2.1.2 Including its external territories, Australia has one of the largest marine zones in the world (8.9 million square kilometres) and one of the longest coastlines (approximately 70 000 kilometres) (Zann 1993). The coastline of mainland Australia itself, including Tasmania, is approximately 36 700 kilometres (ABS 1990). The coastal zone contains a wide range of climatic, geological and oceanographic regions, which in turn house a very rich store of biological diversity. The zone supports a diverse and interacting mixture of terrestrial, estuarine and marine ecosystems, ranging from coral reefs to coastal forests, which directly or indirectly provide many of the resources needed for a broad range of commercial and non-commercial uses and activities. The zone also contains the largest areas of coral reefs of any nation and the third-largest area of mangroves, and it has globally significant populations of a number of endangered species.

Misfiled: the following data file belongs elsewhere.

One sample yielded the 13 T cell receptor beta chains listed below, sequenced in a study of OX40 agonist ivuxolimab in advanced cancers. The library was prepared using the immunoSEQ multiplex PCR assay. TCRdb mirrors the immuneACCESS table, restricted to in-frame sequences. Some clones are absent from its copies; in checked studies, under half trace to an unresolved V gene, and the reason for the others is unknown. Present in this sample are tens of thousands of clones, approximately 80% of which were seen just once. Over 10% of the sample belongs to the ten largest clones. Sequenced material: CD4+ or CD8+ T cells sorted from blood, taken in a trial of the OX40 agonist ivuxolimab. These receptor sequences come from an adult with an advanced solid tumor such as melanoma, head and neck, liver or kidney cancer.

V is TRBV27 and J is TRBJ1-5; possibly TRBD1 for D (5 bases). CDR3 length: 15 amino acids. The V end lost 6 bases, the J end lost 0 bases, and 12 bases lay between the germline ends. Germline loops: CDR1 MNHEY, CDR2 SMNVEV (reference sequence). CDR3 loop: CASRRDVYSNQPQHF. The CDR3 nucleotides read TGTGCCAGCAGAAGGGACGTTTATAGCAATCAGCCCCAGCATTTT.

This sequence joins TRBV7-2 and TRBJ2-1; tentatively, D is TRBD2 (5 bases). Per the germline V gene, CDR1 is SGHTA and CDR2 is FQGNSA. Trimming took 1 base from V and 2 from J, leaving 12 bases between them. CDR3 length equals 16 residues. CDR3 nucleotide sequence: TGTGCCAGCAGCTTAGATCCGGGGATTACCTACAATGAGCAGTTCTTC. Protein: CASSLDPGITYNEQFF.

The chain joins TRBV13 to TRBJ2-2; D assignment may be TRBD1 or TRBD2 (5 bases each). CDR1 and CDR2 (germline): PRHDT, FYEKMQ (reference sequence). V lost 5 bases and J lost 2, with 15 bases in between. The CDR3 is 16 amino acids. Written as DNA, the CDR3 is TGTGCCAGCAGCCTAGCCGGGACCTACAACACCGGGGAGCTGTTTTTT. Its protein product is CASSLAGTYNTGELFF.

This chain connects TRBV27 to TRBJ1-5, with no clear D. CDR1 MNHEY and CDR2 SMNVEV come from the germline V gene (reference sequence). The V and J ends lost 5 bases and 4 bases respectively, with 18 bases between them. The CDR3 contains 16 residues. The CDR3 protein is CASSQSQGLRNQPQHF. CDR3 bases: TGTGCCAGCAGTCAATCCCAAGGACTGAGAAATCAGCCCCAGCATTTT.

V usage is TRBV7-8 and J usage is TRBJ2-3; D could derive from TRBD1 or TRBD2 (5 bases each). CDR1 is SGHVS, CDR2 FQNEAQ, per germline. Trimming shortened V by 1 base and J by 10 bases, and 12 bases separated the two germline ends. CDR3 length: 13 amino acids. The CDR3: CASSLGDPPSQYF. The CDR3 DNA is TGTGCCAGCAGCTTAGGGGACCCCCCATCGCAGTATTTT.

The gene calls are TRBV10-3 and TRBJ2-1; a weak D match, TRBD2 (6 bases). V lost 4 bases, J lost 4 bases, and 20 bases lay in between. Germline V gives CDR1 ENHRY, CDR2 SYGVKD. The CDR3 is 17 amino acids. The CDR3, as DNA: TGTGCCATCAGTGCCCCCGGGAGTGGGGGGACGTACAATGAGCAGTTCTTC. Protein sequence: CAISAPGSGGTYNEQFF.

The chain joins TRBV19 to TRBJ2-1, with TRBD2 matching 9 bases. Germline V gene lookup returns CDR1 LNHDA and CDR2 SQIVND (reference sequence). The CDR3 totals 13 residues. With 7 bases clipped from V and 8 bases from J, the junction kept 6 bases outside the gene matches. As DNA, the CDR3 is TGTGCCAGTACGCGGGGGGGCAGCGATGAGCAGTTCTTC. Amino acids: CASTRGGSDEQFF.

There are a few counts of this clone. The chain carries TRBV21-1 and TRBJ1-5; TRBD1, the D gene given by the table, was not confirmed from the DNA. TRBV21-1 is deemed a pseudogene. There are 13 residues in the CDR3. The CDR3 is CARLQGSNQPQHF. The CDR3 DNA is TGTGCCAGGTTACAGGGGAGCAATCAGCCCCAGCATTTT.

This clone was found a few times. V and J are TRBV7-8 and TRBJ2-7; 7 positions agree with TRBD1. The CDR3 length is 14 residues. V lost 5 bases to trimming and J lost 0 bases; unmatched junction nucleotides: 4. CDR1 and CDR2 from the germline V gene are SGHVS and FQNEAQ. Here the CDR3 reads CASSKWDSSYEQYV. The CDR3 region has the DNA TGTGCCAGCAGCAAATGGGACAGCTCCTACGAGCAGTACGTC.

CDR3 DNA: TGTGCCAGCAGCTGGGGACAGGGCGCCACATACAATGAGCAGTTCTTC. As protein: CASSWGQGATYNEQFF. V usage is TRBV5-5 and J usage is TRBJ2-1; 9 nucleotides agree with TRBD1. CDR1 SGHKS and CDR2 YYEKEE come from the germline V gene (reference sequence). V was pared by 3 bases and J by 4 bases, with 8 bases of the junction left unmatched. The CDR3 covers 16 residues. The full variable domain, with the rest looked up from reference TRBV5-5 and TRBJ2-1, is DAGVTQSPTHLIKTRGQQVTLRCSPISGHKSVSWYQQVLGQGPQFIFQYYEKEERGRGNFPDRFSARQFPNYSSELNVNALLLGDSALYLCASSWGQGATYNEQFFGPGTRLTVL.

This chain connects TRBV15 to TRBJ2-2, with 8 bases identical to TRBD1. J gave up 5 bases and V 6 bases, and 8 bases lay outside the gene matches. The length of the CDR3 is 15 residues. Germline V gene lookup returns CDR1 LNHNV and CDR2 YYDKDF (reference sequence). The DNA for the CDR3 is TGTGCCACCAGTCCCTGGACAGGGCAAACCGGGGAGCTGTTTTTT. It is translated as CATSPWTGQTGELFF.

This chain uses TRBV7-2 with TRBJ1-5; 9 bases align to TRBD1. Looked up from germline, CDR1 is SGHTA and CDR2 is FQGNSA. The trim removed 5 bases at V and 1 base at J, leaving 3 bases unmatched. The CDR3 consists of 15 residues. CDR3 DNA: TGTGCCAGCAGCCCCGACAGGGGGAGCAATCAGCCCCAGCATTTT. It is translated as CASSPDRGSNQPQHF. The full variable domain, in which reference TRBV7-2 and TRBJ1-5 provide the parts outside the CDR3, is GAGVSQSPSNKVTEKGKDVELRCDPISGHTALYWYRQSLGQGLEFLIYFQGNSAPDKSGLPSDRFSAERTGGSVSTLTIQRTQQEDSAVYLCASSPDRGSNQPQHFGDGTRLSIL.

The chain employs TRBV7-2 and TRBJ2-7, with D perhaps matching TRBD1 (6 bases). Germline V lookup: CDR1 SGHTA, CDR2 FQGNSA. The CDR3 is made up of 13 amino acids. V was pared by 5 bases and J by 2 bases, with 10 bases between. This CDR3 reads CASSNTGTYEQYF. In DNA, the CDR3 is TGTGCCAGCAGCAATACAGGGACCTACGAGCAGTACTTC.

2.1.3 Based on the local government definition, Australia's coastal zone supports about 86 per cent of total population, including nearly one-half of Australia's indigenous population. In the past 20 years the zone has witnessed significant increases in population and tourism growth and has been the location of many types of development. About half of Australia's total population growth has occurred in nonmetropolitan parts of the zone, particularly on the Sunshine Coast and the Gold Coast of Queensland, in the south-west of Western Australia, in far north Queensland, and on the central and north coasts of New South Wales.